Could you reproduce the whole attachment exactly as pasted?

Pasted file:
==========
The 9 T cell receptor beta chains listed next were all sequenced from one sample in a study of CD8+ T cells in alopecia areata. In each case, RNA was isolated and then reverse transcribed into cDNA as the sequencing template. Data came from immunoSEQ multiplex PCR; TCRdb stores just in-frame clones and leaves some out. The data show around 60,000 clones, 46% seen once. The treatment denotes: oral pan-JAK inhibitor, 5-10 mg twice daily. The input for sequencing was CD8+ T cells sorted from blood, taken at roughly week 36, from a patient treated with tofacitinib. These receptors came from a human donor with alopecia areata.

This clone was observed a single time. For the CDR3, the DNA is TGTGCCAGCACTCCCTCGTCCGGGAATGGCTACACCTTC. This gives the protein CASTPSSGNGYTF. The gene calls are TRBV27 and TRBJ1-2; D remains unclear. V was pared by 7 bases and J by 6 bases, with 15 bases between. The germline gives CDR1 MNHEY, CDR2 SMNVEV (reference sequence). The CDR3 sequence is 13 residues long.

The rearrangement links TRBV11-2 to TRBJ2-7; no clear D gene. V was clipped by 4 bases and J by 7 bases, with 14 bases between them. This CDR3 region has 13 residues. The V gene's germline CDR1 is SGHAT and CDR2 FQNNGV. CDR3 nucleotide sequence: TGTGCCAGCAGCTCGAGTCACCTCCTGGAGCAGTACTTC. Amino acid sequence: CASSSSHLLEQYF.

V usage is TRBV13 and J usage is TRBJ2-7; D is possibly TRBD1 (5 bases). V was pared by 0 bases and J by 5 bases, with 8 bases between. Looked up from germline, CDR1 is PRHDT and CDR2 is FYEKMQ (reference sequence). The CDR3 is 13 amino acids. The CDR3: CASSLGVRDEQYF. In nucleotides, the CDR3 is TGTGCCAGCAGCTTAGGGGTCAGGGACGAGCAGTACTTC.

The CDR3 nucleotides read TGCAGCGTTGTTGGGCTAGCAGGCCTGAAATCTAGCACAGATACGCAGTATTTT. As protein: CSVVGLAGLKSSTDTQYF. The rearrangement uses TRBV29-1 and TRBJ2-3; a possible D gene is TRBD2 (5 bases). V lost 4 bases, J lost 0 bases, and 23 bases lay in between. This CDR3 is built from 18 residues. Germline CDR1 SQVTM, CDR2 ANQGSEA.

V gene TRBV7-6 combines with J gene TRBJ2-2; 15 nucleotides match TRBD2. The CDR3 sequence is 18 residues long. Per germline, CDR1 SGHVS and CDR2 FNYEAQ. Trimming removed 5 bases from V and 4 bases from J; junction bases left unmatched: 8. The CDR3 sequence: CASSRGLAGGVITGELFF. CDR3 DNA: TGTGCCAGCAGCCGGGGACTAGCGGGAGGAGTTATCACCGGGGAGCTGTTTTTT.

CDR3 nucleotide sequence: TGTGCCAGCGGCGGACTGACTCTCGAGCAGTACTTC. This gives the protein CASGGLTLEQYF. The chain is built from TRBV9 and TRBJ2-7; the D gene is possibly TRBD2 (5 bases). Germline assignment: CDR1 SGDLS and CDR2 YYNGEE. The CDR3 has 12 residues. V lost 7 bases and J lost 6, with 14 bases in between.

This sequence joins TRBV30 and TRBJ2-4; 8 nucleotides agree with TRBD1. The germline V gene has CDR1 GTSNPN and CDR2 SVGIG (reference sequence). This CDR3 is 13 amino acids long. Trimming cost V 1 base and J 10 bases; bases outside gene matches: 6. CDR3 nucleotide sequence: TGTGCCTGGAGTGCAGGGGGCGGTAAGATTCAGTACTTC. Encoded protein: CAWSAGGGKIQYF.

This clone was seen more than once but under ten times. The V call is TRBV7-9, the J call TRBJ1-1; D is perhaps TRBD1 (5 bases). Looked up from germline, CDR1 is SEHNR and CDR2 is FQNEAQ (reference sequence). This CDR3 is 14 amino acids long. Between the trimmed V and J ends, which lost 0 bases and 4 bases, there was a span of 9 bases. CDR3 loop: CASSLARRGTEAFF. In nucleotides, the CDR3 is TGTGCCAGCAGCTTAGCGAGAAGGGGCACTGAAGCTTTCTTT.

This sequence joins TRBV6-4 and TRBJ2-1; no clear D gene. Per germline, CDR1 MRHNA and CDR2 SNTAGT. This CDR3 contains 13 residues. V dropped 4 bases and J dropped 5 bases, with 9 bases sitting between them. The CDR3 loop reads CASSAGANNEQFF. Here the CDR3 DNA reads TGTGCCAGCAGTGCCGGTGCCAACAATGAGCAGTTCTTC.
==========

The 9 T cell receptor beta chains listed next were all sequenced from one sample in a study of CD8+ T cells in alopecia areata. In each case, RNA was isolated and then reverse transcribed into cDNA as the sequencing template. Data came from immunoSEQ multiplex PCR; TCRdb stores just in-frame clones and leaves some out. The data show around 60,000 clones, 46% seen once. The treatment denotes: oral pan-JAK inhibitor, 5-10 mg twice daily. The input for sequencing was CD8+ T cells sorted from blood, taken at roughly week 36, from a patient treated with tofacitinib. These receptors came from a human donor with alopecia areata.

This clone was observed a single time. For the CDR3, the DNA is TGTGCCAGCACTCCCTCGTCCGGGAATGGCTACACCTTC. This gives the protein CASTPSSGNGYTF. The gene calls are TRBV27 and TRBJ1-2; D remains unclear. V was pared by 7 bases and J by 6 bases, with 15 bases between. The germline gives CDR1 MNHEY, CDR2 SMNVEV (reference sequence). The CDR3 sequence is 13 residues long.

The rearrangement links TRBV11-2 to TRBJ2-7; no clear D gene. V was clipped by 4 bases and J by 7 bases, with 14 bases between them. This CDR3 region has 13 residues. The V gene's germline CDR1 is SGHAT and CDR2 FQNNGV. CDR3 nucleotide sequence: TGTGCCAGCAGCTCGAGTCACCTCCTGGAGCAGTACTTC. Amino acid sequence: CASSSSHLLEQYF.

V usage is TRBV13 and J usage is TRBJ2-7; D is possibly TRBD1 (5 bases). V was pared by 0 bases and J by 5 bases, with 8 bases between. Looked up from germline, CDR1 is PRHDT and CDR2 is FYEKMQ (reference sequence). The CDR3 is 13 amino acids. The CDR3: CASSLGVRDEQYF. In nucleotides, the CDR3 is TGTGCCAGCAGCTTAGGGGTCAGGGACGAGCAGTACTTC.

The CDR3 nucleotides read TGCAGCGTTGTTGGGCTAGCAGGCCTGAAATCTAGCACAGATACGCAGTATTTT. As protein: CSVVGLAGLKSSTDTQYF. The rearrangement uses TRBV29-1 and TRBJ2-3; a possible D gene is TRBD2 (5 bases). V lost 4 bases, J lost 0 bases, and 23 bases lay in between. This CDR3 is built from 18 residues. Germline CDR1 SQVTM, CDR2 ANQGSEA.

V gene TRBV7-6 combines with J gene TRBJ2-2; 15 nucleotides match TRBD2. The CDR3 sequence is 18 residues long. Per germline, CDR1 SGHVS and CDR2 FNYEAQ. Trimming removed 5 bases from V and 4 bases from J; junction bases left unmatched: 8. The CDR3 sequence: CASSRGLAGGVITGELFF. CDR3 DNA: TGTGCCAGCAGCCGGGGACTAGCGGGAGGAGTTATCACCGGGGAGCTGTTTTTT.

CDR3 nucleotide sequence: TGTGCCAGCGGCGGACTGACTCTCGAGCAGTACTTC. This gives the protein CASGGLTLEQYF. The chain is built from TRBV9 and TRBJ2-7; the D gene is possibly TRBD2 (5 bases). Germline assignment: CDR1 SGDLS and CDR2 YYNGEE. The CDR3 has 12 residues. V lost 7 bases and J lost 6, with 14 bases in between.

This sequence joins TRBV30 and TRBJ2-4; 8 nucleotides agree with TRBD1. The germline V gene has CDR1 GTSNPN and CDR2 SVGIG (reference sequence). This CDR3 is 13 amino acids long. Trimming cost V 1 base and J 10 bases; bases outside gene matches: 6. CDR3 nucleotide sequence: TGTGCCTGGAGTGCAGGGGGCGGTAAGATTCAGTACTTC. Encoded protein: CAWSAGGGKIQYF.

This clone was seen more than once but under ten times. The V call is TRBV7-9, the J call TRBJ1-1; D is perhaps TRBD1 (5 bases). Looked up from germline, CDR1 is SEHNR and CDR2 is FQNEAQ (reference sequence). This CDR3 is 14 amino acids long. Between the trimmed V and J ends, which lost 0 bases and 4 bases, there was a span of 9 bases. CDR3 loop: CASSLARRGTEAFF. In nucleotides, the CDR3 is TGTGCCAGCAGCTTAGCGAGAAGGGGCACTGAAGCTTTCTTT.

This sequence joins TRBV6-4 and TRBJ2-1; no clear D gene. Per germline, CDR1 MRHNA and CDR2 SNTAGT. This CDR3 contains 13 residues. V dropped 4 bases and J dropped 5 bases, with 9 bases sitting between them. The CDR3 loop reads CASSAGANNEQFF. Here the CDR3 DNA reads TGTGCCAGCAGTGCCGGTGCCAACAATGAGCAGTTCTTC.